|Google collaborated with Fisheries and Oceans Canada (DFO) to monitor the condition of the orcas / Credits: Willyam Bradberry via Shutterstock|
Killer whales, also known as orcas, are among the most endangered species in the animal kingdom. Some of them were served as a meal for people and some were forced to live in artificial social groupings while being held captive. As of 2019, there are 60 orcas held in captivity, 33 were born in captivity, and 29 were captured in the wild. Keeping orcas in aquariums deprives them of crucial aspects of their lives, and in some cases, it can even prove dangerous to humans.
To address this problem, Google collaborated with Fisheries and Oceans Canada (DFO) to monitor the condition of the orcas and alert experts in the event of sickness or accidents across 12 locations. This project is nothing new to the tech giant since it partnered with the US National Oceanic and Atmospheric Administration two years ago to track humpback whales by using artificial intelligence. This aimed to recognize the sound of whales in audio captured by underwater microphones.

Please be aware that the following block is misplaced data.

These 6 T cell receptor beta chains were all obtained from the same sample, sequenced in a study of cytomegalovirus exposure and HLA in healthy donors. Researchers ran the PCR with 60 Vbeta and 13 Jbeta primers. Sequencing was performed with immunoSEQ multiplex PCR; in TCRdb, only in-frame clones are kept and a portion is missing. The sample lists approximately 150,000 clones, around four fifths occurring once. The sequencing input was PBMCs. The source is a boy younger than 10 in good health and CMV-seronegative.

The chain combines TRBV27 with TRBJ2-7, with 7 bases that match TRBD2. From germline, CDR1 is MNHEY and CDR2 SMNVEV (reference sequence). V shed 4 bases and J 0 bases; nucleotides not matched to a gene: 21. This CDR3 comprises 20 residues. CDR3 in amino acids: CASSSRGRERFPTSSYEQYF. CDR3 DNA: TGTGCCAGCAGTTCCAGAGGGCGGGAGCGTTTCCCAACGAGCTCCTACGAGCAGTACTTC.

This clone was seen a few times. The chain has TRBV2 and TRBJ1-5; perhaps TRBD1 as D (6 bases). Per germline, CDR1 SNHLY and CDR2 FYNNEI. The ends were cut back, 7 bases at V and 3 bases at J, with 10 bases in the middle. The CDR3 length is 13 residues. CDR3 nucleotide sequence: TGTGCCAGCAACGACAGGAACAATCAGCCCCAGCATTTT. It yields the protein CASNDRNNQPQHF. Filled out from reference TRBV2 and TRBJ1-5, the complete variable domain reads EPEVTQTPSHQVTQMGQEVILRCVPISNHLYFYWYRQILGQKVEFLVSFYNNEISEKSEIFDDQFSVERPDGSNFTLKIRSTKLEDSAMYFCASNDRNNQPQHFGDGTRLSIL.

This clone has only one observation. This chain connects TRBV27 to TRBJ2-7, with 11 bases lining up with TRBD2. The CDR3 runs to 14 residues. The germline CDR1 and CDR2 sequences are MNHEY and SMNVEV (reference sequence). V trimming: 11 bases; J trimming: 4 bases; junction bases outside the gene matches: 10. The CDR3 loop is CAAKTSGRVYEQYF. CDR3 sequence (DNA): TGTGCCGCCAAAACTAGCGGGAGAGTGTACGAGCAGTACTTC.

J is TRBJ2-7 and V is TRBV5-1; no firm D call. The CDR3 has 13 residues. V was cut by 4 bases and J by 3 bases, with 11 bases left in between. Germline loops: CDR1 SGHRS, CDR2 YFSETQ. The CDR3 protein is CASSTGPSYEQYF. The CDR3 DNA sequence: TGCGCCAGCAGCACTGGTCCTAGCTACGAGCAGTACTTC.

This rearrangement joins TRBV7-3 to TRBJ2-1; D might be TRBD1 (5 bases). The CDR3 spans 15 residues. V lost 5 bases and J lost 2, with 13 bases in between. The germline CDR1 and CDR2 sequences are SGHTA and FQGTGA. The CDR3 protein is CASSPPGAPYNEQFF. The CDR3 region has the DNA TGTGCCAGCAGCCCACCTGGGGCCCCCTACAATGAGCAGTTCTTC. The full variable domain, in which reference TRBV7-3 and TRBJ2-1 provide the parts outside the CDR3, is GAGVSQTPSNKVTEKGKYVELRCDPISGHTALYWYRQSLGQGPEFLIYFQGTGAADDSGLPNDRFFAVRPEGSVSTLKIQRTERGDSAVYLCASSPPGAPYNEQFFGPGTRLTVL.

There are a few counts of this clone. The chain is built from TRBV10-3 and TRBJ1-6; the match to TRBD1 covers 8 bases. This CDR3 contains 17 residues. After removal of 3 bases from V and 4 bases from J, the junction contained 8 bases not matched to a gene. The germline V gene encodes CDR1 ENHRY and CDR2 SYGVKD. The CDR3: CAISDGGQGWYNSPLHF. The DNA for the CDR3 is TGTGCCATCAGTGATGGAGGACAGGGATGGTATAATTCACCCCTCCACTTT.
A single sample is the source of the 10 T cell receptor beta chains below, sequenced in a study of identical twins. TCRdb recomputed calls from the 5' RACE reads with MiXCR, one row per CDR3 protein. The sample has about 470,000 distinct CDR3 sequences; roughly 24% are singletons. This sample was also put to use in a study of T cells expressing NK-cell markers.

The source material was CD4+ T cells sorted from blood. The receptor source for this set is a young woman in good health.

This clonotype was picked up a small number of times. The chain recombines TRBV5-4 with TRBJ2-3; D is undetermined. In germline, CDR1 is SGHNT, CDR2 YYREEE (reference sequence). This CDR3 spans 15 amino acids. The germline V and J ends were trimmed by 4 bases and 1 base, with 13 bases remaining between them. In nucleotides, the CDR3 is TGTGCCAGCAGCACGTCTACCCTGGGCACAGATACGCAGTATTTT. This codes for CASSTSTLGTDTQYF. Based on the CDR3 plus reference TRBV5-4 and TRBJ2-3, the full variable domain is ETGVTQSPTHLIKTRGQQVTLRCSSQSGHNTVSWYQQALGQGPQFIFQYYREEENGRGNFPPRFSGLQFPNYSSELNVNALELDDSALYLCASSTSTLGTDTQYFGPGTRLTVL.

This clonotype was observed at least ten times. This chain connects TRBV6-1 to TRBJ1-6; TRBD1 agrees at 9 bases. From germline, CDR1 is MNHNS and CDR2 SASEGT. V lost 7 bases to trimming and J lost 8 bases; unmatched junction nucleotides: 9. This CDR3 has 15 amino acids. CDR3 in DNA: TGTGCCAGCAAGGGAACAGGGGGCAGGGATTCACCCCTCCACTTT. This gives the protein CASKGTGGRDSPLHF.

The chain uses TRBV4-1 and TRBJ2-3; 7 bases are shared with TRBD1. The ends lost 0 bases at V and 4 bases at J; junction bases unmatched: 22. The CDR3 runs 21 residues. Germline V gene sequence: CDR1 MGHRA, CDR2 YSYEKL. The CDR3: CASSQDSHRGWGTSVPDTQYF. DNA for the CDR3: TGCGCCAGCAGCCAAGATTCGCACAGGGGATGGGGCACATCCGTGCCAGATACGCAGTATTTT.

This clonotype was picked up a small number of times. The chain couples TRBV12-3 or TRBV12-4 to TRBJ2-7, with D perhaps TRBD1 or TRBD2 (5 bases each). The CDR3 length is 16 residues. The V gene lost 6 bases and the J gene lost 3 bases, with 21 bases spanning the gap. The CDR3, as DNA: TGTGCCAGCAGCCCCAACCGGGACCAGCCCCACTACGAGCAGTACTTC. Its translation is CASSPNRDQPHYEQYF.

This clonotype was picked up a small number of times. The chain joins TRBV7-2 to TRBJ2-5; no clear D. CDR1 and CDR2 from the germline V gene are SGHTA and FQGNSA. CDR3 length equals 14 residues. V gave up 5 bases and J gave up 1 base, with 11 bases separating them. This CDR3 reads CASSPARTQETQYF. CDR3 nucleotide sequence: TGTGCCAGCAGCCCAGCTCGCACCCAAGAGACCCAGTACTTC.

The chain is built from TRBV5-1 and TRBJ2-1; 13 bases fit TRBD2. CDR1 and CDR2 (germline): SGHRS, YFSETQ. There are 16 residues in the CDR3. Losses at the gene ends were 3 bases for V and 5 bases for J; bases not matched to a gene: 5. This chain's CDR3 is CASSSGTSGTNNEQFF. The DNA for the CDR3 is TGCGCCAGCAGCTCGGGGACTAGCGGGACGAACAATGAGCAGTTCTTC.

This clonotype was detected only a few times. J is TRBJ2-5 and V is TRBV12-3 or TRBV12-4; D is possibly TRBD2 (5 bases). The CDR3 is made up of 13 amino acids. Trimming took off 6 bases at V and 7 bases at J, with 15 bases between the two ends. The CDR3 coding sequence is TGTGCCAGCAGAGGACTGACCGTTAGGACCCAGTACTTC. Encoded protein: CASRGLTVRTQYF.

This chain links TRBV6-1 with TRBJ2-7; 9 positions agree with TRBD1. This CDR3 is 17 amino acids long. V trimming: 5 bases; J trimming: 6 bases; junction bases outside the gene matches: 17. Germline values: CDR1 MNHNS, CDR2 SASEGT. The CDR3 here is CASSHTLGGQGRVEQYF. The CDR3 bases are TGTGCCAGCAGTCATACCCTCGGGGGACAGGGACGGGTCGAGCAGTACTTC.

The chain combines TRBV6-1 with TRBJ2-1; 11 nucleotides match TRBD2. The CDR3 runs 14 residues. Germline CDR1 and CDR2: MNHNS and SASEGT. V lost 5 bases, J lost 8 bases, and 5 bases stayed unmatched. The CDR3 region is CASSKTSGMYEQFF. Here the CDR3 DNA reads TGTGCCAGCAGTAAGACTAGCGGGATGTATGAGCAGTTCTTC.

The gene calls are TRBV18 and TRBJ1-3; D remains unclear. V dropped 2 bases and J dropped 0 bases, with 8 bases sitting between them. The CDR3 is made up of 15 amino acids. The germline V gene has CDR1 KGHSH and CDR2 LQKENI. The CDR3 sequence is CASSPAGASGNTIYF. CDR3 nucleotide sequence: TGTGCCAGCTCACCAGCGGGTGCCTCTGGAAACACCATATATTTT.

Google’s team trained its AI model using 1,800 hours of underwater audio and 68,000 labels that identified the origin of the sound. According to Tech Xplore, an online site that covers the latest engineering, electronics, and technology advances, they will track critically endangered killer whales in the Salish Sea. At the same time, they will be using a new feature to transcribe what is being said by the orcas in real-time and provide the results in text.
"We trained a deep neural network that automatically and immediately detects orcas and sends alerts to Canadian harbor managers. With this, your Android mobile phone will effectively turn into an almost real-time translator device for long-form speech," Google said.
Additionally, the new AI system allows marine mammal managers to monitor and treat injured whales or track their location in the event of an oil spill. The team is also planning to develop a system to distinguish between different subspecies of killer whales.